Creative subjects are currently omitted from Ebacc, and a final decision on the curriculum’s structure is due in the new year.
Design Week and sister title Creative Review are writing to Gove as part of the #Includedesign 6 minutes for creativity campaign.
The 6 minutes for creativity campaign urged creatives to dedicate six minutes – at 11am on Friday 21 December – to raise awareness of the exclusion of creative subjects from the curriculum.
The #Includedesign organisers are urging people to sign a petition on Ebacc, write to their MPs, and help promote the campaign. Details of the #includedesign campaign are here.
The Full text of Design Week’s letter reads:
Dear Mr Gove,
I am writing to you as there is significant concern among our readership about the current pressures on design and creative education, and the effect this could have on the industry and the wider economy.
The UK has a well-deserved international reputation for design and creativity, but lack of investment in creative education at all levels could undermine this status, and leave the UK’s creative sector under threat from international competitors.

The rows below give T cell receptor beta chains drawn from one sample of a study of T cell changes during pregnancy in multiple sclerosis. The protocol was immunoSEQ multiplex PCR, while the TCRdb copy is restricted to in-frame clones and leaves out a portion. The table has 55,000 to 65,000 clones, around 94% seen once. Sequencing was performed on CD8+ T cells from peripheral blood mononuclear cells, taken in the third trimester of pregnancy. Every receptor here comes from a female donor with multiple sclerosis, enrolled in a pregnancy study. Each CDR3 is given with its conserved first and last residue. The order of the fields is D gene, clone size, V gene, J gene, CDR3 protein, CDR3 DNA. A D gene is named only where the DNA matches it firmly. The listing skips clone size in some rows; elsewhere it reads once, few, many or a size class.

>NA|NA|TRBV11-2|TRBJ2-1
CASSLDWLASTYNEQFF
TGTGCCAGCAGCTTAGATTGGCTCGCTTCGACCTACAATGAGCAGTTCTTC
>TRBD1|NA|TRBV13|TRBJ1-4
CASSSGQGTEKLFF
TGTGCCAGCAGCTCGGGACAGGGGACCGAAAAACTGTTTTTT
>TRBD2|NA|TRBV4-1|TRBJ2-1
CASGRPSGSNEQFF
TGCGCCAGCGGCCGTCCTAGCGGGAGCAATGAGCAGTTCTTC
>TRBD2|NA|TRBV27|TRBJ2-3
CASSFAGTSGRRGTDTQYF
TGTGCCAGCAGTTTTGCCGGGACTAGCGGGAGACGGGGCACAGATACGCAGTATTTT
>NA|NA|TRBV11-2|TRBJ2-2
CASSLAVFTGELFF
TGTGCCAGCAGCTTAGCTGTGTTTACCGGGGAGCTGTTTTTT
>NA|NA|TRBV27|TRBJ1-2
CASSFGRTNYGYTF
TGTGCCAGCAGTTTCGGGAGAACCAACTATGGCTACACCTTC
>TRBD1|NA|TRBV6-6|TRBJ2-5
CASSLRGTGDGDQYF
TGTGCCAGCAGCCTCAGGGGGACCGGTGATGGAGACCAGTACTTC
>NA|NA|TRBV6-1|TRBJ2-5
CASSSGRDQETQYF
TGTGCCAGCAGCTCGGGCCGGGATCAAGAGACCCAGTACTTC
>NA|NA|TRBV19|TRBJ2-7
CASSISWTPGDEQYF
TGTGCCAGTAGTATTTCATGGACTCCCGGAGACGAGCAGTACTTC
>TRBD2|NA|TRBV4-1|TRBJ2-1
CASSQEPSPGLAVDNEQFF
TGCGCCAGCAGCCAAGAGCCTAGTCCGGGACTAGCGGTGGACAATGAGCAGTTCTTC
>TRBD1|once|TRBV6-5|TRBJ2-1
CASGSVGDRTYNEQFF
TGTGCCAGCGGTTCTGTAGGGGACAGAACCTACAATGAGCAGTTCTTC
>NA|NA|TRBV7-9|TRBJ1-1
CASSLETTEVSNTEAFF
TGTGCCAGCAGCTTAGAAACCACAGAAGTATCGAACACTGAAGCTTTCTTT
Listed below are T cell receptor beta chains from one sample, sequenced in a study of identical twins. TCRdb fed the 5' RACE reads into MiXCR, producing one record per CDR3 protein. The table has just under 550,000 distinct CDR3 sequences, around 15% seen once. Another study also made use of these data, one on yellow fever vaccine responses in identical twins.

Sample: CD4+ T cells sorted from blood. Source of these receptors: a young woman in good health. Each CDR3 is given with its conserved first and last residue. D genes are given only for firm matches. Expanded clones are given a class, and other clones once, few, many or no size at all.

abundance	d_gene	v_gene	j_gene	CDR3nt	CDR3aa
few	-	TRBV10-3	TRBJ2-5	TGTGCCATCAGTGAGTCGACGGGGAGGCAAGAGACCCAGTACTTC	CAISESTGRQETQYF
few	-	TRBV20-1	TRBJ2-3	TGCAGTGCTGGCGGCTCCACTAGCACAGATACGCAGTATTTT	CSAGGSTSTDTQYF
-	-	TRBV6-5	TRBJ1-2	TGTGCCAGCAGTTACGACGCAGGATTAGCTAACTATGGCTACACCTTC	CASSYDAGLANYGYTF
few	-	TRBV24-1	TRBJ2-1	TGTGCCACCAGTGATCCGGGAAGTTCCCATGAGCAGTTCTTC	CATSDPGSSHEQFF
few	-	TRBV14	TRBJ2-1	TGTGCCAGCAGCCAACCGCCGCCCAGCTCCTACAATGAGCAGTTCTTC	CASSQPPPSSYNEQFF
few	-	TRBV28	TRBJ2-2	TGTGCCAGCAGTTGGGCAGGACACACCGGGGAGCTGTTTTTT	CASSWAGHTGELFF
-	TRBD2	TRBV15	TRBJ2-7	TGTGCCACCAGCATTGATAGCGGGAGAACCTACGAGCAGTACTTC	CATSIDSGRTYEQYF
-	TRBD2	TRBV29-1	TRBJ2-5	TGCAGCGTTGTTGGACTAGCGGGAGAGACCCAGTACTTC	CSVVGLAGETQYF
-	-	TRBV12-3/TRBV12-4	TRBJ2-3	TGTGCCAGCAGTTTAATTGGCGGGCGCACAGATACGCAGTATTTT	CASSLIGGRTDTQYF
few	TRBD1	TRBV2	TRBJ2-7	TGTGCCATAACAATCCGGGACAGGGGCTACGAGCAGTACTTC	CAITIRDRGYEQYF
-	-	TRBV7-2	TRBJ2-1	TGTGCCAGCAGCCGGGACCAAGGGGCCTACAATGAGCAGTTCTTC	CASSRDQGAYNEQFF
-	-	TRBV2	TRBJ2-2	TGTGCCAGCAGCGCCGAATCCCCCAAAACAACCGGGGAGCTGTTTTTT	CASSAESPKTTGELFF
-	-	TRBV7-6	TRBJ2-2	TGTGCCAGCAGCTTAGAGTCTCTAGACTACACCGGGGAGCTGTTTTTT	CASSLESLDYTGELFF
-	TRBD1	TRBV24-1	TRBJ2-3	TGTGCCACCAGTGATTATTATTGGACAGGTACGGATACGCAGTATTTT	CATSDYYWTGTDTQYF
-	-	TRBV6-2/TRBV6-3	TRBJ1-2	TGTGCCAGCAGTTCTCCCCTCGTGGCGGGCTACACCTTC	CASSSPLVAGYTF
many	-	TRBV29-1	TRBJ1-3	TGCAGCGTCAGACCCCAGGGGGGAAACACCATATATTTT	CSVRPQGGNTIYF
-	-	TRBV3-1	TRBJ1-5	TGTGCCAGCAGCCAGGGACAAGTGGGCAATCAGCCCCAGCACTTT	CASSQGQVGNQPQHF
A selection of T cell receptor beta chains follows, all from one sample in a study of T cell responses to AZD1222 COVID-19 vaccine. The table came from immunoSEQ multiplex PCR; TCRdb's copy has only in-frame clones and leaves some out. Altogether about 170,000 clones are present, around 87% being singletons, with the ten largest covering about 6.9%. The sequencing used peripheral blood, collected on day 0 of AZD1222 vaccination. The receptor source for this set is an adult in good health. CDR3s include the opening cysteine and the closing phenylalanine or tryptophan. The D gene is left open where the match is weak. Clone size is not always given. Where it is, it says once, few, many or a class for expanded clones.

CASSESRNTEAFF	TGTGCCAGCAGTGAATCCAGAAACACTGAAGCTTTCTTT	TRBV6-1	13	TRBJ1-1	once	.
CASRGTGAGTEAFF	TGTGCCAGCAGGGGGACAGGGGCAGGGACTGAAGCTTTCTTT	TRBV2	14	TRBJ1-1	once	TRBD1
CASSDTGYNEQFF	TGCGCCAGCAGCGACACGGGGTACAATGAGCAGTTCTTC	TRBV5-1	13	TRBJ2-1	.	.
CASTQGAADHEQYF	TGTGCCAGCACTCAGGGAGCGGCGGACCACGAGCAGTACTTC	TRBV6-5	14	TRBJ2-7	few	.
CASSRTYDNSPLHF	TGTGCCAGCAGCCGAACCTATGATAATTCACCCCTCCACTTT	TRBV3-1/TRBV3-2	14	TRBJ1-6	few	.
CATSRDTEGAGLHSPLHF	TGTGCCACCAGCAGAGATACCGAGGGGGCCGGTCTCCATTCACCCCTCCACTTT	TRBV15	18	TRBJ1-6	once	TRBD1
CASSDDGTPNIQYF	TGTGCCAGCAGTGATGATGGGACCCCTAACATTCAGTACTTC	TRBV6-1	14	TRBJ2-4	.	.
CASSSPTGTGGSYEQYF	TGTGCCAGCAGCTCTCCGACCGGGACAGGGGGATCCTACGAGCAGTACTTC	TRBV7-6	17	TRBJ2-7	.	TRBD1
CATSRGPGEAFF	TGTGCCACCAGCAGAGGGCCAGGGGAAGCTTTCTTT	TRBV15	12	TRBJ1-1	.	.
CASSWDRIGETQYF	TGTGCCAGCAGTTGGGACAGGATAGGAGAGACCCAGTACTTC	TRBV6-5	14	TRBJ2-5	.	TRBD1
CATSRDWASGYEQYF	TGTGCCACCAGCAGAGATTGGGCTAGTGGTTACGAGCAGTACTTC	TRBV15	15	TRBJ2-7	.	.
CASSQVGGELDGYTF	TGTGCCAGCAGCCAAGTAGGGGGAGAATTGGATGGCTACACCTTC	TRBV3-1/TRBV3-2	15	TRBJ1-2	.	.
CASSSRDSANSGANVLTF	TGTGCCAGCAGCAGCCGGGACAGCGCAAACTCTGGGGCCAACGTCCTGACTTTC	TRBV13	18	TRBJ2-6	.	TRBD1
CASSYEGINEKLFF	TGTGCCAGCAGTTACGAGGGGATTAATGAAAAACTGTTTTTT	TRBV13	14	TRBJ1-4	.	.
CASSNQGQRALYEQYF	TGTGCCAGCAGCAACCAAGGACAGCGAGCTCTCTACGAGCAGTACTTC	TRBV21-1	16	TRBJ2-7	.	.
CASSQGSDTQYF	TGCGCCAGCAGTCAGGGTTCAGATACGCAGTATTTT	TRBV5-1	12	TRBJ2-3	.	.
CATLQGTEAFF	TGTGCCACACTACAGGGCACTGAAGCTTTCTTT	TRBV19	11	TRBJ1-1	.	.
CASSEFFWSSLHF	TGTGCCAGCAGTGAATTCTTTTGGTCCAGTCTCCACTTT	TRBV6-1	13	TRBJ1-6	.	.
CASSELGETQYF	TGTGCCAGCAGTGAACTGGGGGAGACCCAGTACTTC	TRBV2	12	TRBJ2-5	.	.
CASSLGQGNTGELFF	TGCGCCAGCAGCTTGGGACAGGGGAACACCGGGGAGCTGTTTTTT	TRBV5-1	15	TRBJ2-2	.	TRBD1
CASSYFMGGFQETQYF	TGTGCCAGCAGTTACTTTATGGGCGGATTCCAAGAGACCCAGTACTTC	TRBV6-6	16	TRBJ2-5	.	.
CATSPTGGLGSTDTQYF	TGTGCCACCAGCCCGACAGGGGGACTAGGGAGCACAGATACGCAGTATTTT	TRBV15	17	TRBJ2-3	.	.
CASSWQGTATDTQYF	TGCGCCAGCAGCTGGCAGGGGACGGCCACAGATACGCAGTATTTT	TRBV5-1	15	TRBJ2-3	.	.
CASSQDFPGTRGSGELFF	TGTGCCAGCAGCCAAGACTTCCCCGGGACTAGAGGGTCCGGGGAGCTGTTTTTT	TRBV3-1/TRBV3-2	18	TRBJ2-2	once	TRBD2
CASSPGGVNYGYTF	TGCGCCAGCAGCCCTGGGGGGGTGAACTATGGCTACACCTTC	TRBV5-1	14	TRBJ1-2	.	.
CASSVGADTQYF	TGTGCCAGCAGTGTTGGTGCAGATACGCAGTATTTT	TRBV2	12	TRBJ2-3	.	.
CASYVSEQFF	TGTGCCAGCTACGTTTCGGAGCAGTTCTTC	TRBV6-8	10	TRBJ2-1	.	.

One issue of particular concern at present is the omission of creative subjects from the English Baccalaureate (EBacc) league table and ‘full EBacc’ certificate.
As it stands at the moment, the EBacc places significant pressure on schools to focus on just five ‘pillars’ of study: maths, English, sciences, languages (including Ancient Greek and Latin) and humanities (defined as just history and geography).
These are important, but the omission of creative subjects threatens a broad and balanced education (the International Baccalaureate for example includes a sixth creative pillar).
It also puts our creative economy and the creation of jobs in that sector at risk.
This is why the CBI and Creative Industries Council have expressed concern at the absence of any creative subject from the five pillars.
This is why over 240 organisations from across the creative sector are supporting the Bacc for the Future campaign, which advocates a sixth pillar of creative subjects for the EBacc.
As Secretary of State for Education, I ask that you do everything in your power to secure the place of creative industry-relevant subjects in a sixth pillar of study such as ‘art and design, dance, drama, design technology, film studies and music.’ This is what the Government’s own Henley Review recommended.
I look forward to your reply.
Editor, Design Week
Design Week was also a signatory to an earlier letter sent to Gove, also signed by Sir Jonathan Ive, Sir Terence Conran and others, warning him that omitting design subjects from Ebacc will jeopardise Britain’s future prosperity.